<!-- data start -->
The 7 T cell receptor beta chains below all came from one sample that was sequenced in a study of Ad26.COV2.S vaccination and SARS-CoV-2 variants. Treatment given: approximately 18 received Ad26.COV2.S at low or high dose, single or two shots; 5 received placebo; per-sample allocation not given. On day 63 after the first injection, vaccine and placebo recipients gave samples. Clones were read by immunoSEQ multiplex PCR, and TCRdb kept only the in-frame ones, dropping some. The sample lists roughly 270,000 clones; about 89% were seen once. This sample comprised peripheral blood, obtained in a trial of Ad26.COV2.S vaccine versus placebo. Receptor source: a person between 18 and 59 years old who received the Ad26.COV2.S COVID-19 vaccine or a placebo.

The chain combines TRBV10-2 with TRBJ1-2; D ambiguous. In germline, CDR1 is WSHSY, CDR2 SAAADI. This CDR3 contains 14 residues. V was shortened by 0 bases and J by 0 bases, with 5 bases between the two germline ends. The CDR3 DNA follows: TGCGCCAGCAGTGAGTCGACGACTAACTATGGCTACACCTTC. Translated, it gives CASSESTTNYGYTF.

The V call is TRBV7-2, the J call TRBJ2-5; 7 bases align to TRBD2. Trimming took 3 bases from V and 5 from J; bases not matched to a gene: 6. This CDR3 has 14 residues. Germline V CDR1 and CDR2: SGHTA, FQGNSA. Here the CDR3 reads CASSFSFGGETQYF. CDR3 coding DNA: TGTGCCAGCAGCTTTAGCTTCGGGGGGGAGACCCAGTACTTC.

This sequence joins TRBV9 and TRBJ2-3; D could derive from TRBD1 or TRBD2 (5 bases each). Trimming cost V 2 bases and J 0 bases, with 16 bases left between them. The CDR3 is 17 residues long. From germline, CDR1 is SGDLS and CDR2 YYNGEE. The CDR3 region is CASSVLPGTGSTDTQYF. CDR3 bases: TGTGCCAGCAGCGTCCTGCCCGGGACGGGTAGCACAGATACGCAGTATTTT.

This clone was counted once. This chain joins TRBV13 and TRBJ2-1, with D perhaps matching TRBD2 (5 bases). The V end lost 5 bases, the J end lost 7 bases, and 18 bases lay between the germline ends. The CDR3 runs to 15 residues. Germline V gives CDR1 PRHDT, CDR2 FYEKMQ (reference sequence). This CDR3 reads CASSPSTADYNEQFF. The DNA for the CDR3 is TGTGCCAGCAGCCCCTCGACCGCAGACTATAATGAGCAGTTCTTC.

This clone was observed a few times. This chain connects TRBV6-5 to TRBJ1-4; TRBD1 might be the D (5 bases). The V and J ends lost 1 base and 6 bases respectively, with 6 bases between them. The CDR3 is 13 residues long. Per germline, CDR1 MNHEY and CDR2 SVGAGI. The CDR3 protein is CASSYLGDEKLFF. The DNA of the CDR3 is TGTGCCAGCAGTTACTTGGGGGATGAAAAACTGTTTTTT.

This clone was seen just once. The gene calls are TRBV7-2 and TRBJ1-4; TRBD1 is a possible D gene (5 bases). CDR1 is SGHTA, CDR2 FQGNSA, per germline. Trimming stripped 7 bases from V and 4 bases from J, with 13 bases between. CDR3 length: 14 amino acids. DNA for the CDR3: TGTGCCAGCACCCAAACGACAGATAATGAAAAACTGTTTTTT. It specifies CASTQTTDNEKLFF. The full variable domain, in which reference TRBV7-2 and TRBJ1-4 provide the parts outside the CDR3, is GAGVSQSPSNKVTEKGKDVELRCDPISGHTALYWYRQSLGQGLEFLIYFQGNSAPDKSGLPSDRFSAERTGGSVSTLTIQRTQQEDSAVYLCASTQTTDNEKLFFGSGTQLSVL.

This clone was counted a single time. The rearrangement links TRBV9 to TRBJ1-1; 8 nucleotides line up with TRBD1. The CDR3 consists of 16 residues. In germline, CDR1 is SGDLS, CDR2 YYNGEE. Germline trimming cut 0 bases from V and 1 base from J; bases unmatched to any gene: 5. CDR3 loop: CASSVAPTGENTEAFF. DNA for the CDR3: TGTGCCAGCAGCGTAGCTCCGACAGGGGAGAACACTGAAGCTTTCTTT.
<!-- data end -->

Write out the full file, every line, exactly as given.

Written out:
The 7 T cell receptor beta chains below all came from one sample that was sequenced in a study of Ad26.COV2.S vaccination and SARS-CoV-2 variants. Treatment given: approximately 18 received Ad26.COV2.S at low or high dose, single or two shots; 5 received placebo; per-sample allocation not given. On day 63 after the first injection, vaccine and placebo recipients gave samples. Clones were read by immunoSEQ multiplex PCR, and TCRdb kept only the in-frame ones, dropping some. The sample lists roughly 270,000 clones; about 89% were seen once. This sample comprised peripheral blood, obtained in a trial of Ad26.COV2.S vaccine versus placebo. Receptor source: a person between 18 and 59 years old who received the Ad26.COV2.S COVID-19 vaccine or a placebo.

The chain combines TRBV10-2 with TRBJ1-2; D ambiguous. In germline, CDR1 is WSHSY, CDR2 SAAADI. This CDR3 contains 14 residues. V was shortened by 0 bases and J by 0 bases, with 5 bases between the two germline ends. The CDR3 DNA follows: TGCGCCAGCAGTGAGTCGACGACTAACTATGGCTACACCTTC. Translated, it gives CASSESTTNYGYTF.

The V call is TRBV7-2, the J call TRBJ2-5; 7 bases align to TRBD2. Trimming took 3 bases from V and 5 from J; bases not matched to a gene: 6. This CDR3 has 14 residues. Germline V CDR1 and CDR2: SGHTA, FQGNSA. Here the CDR3 reads CASSFSFGGETQYF. CDR3 coding DNA: TGTGCCAGCAGCTTTAGCTTCGGGGGGGAGACCCAGTACTTC.

This sequence joins TRBV9 and TRBJ2-3; D could derive from TRBD1 or TRBD2 (5 bases each). Trimming cost V 2 bases and J 0 bases, with 16 bases left between them. The CDR3 is 17 residues long. From germline, CDR1 is SGDLS and CDR2 YYNGEE. The CDR3 region is CASSVLPGTGSTDTQYF. CDR3 bases: TGTGCCAGCAGCGTCCTGCCCGGGACGGGTAGCACAGATACGCAGTATTTT.

This clone was counted once. This chain joins TRBV13 and TRBJ2-1, with D perhaps matching TRBD2 (5 bases). The V end lost 5 bases, the J end lost 7 bases, and 18 bases lay between the germline ends. The CDR3 runs to 15 residues. Germline V gives CDR1 PRHDT, CDR2 FYEKMQ (reference sequence). This CDR3 reads CASSPSTADYNEQFF. The DNA for the CDR3 is TGTGCCAGCAGCCCCTCGACCGCAGACTATAATGAGCAGTTCTTC.

This clone was observed a few times. This chain connects TRBV6-5 to TRBJ1-4; TRBD1 might be the D (5 bases). The V and J ends lost 1 base and 6 bases respectively, with 6 bases between them. The CDR3 is 13 residues long. Per germline, CDR1 MNHEY and CDR2 SVGAGI. The CDR3 protein is CASSYLGDEKLFF. The DNA of the CDR3 is TGTGCCAGCAGTTACTTGGGGGATGAAAAACTGTTTTTT.

This clone was seen just once. The gene calls are TRBV7-2 and TRBJ1-4; TRBD1 is a possible D gene (5 bases). CDR1 is SGHTA, CDR2 FQGNSA, per germline. Trimming stripped 7 bases from V and 4 bases from J, with 13 bases between. CDR3 length: 14 amino acids. DNA for the CDR3: TGTGCCAGCACCCAAACGACAGATAATGAAAAACTGTTTTTT. It specifies CASTQTTDNEKLFF. The full variable domain, in which reference TRBV7-2 and TRBJ1-4 provide the parts outside the CDR3, is GAGVSQSPSNKVTEKGKDVELRCDPISGHTALYWYRQSLGQGLEFLIYFQGNSAPDKSGLPSDRFSAERTGGSVSTLTIQRTQQEDSAVYLCASTQTTDNEKLFFGSGTQLSVL.

This clone was counted a single time. The rearrangement links TRBV9 to TRBJ1-1; 8 nucleotides line up with TRBD1. The CDR3 consists of 16 residues. In germline, CDR1 is SGDLS, CDR2 YYNGEE. Germline trimming cut 0 bases from V and 1 base from J; bases unmatched to any gene: 5. CDR3 loop: CASSVAPTGENTEAFF. DNA for the CDR3: TGTGCCAGCAGCGTAGCTCCGACAGGGGAGAACACTGAAGCTTTCTTT.